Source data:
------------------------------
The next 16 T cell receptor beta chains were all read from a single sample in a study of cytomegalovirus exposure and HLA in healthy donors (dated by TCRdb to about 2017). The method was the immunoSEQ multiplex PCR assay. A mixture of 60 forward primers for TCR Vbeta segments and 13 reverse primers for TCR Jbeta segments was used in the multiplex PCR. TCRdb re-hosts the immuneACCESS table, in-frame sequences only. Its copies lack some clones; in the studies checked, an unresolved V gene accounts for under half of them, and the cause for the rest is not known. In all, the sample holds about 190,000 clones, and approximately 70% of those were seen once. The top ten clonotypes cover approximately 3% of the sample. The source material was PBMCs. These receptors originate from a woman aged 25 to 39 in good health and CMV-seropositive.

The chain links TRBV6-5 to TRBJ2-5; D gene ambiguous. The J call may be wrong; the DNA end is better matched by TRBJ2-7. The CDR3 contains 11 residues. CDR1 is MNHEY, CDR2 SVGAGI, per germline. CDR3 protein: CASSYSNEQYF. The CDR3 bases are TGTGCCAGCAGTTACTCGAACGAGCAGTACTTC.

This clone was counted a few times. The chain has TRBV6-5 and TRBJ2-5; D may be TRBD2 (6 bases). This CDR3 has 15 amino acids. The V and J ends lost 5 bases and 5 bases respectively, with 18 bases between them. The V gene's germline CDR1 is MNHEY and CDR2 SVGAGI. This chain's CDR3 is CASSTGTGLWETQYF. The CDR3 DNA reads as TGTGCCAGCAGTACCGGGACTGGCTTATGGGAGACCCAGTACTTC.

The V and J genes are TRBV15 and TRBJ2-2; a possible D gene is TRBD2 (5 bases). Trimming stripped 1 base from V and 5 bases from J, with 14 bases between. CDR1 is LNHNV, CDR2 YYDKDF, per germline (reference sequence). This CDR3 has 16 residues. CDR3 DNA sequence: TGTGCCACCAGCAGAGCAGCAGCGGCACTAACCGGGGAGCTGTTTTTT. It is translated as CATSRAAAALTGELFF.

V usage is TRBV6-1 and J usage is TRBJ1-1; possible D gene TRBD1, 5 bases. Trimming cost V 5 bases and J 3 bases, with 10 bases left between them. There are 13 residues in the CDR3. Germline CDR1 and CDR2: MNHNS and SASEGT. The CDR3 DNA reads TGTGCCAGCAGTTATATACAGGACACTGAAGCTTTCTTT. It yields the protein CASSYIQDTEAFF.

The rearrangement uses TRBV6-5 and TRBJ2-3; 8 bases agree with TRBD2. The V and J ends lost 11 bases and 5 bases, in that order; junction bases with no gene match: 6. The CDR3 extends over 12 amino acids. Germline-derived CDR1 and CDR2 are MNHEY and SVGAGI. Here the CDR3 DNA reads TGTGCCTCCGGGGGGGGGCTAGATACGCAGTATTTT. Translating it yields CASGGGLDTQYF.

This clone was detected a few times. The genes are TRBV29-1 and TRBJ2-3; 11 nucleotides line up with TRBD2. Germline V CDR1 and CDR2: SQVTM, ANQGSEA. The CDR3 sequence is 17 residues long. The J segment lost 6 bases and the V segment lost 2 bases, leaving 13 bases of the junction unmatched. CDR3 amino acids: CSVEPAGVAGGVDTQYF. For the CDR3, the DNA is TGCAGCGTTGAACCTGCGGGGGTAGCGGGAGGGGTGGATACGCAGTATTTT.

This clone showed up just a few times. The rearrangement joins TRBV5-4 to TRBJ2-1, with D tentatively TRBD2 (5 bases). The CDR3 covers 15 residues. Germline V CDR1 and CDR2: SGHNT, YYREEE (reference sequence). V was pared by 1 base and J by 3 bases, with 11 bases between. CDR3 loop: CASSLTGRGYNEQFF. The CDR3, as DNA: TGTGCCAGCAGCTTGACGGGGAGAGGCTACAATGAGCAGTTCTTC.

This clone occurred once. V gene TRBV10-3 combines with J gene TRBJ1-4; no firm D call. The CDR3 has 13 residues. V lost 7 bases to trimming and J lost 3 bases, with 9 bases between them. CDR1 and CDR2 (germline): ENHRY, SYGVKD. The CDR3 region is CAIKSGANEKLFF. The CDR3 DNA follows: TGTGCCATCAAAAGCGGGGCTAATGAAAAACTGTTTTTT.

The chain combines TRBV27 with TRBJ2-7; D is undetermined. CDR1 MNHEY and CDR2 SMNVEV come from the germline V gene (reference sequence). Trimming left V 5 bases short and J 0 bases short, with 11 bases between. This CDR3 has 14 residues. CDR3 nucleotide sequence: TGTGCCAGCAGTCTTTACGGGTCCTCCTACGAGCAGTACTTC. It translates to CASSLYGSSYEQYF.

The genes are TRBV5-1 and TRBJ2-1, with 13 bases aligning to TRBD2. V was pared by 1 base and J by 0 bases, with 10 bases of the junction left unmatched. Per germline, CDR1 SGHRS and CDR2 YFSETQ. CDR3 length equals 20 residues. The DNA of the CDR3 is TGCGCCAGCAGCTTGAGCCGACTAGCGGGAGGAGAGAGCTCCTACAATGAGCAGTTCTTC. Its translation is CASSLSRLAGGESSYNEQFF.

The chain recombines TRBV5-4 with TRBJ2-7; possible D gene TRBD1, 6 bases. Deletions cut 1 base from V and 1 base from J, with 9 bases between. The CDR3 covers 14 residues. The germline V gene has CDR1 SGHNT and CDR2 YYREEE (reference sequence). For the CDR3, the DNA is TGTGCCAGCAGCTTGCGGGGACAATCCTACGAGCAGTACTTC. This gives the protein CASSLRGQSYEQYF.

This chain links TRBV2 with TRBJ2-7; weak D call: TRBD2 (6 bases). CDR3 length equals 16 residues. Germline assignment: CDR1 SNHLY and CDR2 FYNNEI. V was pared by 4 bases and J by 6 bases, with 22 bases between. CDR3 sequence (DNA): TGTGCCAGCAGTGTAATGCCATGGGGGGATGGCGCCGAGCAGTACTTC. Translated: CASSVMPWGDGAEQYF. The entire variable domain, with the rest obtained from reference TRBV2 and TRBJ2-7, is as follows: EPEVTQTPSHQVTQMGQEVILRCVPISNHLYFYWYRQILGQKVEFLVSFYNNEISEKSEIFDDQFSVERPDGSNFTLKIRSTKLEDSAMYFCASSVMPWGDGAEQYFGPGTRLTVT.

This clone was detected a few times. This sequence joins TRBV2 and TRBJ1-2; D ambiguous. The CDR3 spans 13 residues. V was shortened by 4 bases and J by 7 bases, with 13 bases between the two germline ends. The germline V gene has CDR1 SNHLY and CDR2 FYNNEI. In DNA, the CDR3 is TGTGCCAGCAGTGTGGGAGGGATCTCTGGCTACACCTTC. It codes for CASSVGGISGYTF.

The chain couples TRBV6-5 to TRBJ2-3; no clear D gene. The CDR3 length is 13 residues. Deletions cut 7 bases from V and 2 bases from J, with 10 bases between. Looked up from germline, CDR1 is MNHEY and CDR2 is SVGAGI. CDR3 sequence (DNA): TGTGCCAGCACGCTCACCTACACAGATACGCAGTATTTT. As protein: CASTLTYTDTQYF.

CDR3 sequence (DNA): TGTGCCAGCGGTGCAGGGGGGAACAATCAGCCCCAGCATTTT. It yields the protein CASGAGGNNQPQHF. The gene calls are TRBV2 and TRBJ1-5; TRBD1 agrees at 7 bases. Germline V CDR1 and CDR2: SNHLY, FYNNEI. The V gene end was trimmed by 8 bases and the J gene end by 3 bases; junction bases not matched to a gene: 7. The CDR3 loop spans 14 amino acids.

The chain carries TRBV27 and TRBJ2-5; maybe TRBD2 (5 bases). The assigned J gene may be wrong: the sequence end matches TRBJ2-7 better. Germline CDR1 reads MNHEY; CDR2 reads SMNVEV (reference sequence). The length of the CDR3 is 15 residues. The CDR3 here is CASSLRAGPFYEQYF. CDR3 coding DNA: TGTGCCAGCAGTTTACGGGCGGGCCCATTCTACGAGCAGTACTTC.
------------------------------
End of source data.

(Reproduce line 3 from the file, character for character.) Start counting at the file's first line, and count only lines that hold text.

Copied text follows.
This clone was counted a few times. The chain has TRBV6-5 and TRBJ2-5; D may be TRBD2 (6 bases). This CDR3 has 15 amino acids. The V and J ends lost 5 bases and 5 bases respectively, with 18 bases between them. The V gene's germline CDR1 is MNHEY and CDR2 SVGAGI. This chain's CDR3 is CASSTGTGLWETQYF. The CDR3 DNA reads as TGTGCCAGCAGTACCGGGACTGGCTTATGGGAGACCCAGTACTTC.